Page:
Nearly half of respondents (45 per cent) said they would choose the more enthusiastic candidate.
Use your motivation and willingness to learn to get your first job, and use those on-the-job experiences to gain the baseline skills that future employers want to see in your resume and to figure out in what it is you like to do. Then look into adding those skills that are particularly in demand in that sector.
These are the keys to a successful career.
One final note: while 68 per cent of employers surveyed said that it is very or somewhat difficult to find the people that they need to hire, it could just be that they aren’t willing to pay for the skills their seeking. One-third (30 per cent) said that they attribute the difficulty hiring to the fact that “candidates are unwilling to work for the salary offered.”
Skilled candidates are in demand and have options.
Appendix: The 10 most sought after skills in job postings specific to 10 popular sectors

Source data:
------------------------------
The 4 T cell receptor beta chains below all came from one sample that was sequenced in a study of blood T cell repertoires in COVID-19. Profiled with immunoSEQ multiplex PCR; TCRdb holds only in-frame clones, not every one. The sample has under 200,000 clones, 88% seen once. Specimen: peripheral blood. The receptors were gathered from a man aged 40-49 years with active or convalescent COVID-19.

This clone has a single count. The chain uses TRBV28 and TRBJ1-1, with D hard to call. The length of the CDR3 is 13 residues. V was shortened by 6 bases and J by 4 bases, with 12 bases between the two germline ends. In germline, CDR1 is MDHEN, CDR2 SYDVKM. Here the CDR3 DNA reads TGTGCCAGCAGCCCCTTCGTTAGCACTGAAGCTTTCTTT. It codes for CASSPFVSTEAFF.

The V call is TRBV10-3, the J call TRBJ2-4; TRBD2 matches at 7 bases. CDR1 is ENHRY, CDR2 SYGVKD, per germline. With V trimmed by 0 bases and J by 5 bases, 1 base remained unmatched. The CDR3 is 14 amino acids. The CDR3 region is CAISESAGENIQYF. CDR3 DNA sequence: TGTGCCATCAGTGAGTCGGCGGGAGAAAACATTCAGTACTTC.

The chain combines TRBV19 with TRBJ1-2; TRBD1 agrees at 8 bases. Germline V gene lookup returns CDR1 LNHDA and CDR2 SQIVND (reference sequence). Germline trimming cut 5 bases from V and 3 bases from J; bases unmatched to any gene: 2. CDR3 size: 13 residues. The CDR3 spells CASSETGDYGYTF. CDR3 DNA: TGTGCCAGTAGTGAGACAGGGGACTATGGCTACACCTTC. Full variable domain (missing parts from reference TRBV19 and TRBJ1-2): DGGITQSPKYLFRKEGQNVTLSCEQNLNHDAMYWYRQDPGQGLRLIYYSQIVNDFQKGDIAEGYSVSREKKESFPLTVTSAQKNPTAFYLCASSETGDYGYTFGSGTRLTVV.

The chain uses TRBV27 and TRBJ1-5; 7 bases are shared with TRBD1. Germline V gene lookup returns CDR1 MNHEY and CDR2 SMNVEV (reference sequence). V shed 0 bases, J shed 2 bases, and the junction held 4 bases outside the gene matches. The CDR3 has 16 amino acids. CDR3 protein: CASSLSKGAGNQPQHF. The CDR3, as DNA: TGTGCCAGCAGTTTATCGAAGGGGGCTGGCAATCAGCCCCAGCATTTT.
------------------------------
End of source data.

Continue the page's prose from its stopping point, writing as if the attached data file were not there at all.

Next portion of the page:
Excluding those that are universally sought after across all job postings, these are the skills appearing most frequently in job postings for a range of sectors on Workopolis.
Financial statements / reporting
Arts / Media
Hospitality and food service
Acquire some of the most sought-after skills in your sector to greatly increase the number of jobs you qualify for. But remember that while these credentials are important, employers across the board will be looking for signs of soft skills— abilities that are more interpersonal than technical—for the stand-out candidates they need to hire.
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See all the latest insights from Workopolis at Workopolis.com/research